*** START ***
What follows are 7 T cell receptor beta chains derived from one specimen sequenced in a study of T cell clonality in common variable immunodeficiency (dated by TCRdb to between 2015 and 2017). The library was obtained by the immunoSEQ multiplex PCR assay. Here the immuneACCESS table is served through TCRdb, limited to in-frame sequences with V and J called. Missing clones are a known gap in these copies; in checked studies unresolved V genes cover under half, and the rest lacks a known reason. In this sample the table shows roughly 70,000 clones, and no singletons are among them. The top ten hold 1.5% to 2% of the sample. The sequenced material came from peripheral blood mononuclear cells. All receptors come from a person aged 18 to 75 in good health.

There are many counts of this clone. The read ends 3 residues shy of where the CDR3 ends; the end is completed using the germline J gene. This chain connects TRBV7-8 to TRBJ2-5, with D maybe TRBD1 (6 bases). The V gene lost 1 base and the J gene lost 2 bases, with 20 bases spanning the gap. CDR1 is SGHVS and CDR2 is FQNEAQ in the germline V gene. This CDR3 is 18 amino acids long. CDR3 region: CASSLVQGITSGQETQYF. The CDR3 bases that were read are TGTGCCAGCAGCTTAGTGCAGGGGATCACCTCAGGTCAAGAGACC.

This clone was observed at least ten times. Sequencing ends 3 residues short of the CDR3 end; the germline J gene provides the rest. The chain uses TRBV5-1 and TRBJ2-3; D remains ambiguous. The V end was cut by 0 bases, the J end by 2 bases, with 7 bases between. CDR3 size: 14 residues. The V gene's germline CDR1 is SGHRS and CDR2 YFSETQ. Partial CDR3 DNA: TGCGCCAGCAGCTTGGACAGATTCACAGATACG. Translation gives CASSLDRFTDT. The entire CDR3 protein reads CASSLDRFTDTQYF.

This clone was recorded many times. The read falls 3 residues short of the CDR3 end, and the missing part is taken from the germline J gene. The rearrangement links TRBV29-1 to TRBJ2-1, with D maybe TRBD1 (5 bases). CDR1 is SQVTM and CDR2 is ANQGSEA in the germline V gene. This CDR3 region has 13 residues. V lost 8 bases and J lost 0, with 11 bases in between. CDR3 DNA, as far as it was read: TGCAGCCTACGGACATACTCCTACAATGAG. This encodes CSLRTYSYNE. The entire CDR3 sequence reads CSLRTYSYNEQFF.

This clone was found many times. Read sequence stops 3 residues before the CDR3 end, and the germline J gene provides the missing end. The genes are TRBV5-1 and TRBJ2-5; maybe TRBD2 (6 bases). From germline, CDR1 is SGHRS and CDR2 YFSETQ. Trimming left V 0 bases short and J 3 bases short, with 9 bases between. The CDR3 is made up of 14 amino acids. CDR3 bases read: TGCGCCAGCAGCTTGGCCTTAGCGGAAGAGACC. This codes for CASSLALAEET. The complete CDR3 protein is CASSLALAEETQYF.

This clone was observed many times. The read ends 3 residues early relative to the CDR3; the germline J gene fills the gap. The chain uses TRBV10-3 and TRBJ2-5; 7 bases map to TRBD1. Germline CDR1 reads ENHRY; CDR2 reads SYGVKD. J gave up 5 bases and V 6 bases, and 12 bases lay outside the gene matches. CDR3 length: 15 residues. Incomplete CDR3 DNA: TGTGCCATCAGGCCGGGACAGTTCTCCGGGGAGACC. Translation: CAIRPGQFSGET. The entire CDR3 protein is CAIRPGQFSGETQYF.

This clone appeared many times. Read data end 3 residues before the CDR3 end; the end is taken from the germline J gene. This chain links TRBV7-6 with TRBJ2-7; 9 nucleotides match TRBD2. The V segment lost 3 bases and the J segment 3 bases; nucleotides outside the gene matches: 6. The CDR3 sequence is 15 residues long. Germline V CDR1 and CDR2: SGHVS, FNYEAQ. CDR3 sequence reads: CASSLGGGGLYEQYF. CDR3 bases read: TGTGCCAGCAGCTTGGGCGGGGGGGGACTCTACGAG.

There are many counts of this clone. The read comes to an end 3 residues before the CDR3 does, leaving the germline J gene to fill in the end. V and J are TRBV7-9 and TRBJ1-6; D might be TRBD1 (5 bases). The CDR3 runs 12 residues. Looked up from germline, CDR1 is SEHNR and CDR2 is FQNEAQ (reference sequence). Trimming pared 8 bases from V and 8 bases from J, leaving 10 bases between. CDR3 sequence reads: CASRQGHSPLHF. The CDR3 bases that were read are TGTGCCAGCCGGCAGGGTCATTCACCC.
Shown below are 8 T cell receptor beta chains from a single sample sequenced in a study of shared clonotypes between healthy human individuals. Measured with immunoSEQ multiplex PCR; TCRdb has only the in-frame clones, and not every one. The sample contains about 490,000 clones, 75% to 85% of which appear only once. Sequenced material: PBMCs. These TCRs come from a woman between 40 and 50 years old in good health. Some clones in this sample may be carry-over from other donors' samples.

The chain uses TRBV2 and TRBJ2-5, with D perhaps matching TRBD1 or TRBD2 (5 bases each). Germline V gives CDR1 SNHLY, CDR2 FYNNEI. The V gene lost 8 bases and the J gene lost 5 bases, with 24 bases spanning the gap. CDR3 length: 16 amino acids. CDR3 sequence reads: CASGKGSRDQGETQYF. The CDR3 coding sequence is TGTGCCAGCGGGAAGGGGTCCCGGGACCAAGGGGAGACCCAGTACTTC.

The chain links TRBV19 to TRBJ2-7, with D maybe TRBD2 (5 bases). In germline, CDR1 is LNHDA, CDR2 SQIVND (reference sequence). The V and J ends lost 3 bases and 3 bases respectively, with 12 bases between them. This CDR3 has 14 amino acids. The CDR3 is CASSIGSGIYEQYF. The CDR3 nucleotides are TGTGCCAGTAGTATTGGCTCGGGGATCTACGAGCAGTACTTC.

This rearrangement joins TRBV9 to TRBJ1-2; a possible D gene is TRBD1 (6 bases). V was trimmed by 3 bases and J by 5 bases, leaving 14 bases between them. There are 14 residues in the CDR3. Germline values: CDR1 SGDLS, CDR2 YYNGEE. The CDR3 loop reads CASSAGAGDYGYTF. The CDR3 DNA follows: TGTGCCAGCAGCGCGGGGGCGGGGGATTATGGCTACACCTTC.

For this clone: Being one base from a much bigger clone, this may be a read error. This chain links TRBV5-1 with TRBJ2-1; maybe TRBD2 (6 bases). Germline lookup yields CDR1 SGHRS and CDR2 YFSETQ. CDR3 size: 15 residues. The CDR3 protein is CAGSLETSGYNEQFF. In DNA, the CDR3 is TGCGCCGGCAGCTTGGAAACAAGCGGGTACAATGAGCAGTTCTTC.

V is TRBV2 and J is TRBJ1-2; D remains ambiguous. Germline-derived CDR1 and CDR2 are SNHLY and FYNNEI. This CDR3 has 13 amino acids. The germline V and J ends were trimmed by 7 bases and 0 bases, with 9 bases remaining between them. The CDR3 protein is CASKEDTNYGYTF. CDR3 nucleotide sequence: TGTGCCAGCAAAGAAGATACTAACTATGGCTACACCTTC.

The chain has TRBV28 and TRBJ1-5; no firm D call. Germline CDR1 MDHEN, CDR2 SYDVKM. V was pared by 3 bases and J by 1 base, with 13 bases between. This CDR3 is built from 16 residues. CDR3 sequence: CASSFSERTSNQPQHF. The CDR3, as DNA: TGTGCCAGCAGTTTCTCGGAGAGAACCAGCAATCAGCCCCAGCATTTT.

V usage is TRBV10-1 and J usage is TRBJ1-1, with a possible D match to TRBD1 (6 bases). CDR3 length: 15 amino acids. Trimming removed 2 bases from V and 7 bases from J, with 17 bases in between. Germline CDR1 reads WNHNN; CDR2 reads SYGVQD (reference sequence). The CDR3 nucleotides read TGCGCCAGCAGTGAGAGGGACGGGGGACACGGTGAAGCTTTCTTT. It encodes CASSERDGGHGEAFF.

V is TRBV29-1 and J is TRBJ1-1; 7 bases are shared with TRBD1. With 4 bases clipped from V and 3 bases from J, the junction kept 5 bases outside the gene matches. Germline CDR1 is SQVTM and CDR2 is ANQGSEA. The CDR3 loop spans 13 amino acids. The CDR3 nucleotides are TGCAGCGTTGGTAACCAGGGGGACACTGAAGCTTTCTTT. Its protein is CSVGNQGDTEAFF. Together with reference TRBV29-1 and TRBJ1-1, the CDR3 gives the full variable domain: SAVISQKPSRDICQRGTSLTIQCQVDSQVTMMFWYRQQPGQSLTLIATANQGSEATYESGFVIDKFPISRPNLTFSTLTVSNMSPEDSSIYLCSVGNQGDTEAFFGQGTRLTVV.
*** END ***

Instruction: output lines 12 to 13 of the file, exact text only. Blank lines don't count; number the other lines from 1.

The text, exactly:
This rearrangement joins TRBV9 to TRBJ1-2; a possible D gene is TRBD1 (6 bases). V was trimmed by 3 bases and J by 5 bases, leaving 14 bases between them. There are 14 residues in the CDR3. Germline values: CDR1 SGDLS, CDR2 YYNGEE. The CDR3 loop reads CASSAGAGDYGYTF. The CDR3 DNA follows: TGTGCCAGCAGCGCGGGGGCGGGGGATTATGGCTACACCTTC.

For this clone: Being one base from a much bigger clone, this may be a read error. This chain links TRBV5-1 with TRBJ2-1; maybe TRBD2 (6 bases). Germline lookup yields CDR1 SGHRS and CDR2 YFSETQ. CDR3 size: 15 residues. The CDR3 protein is CAGSLETSGYNEQFF. In DNA, the CDR3 is TGCGCCGGCAGCTTGGAAACAAGCGGGTACAATGAGCAGTTCTTC.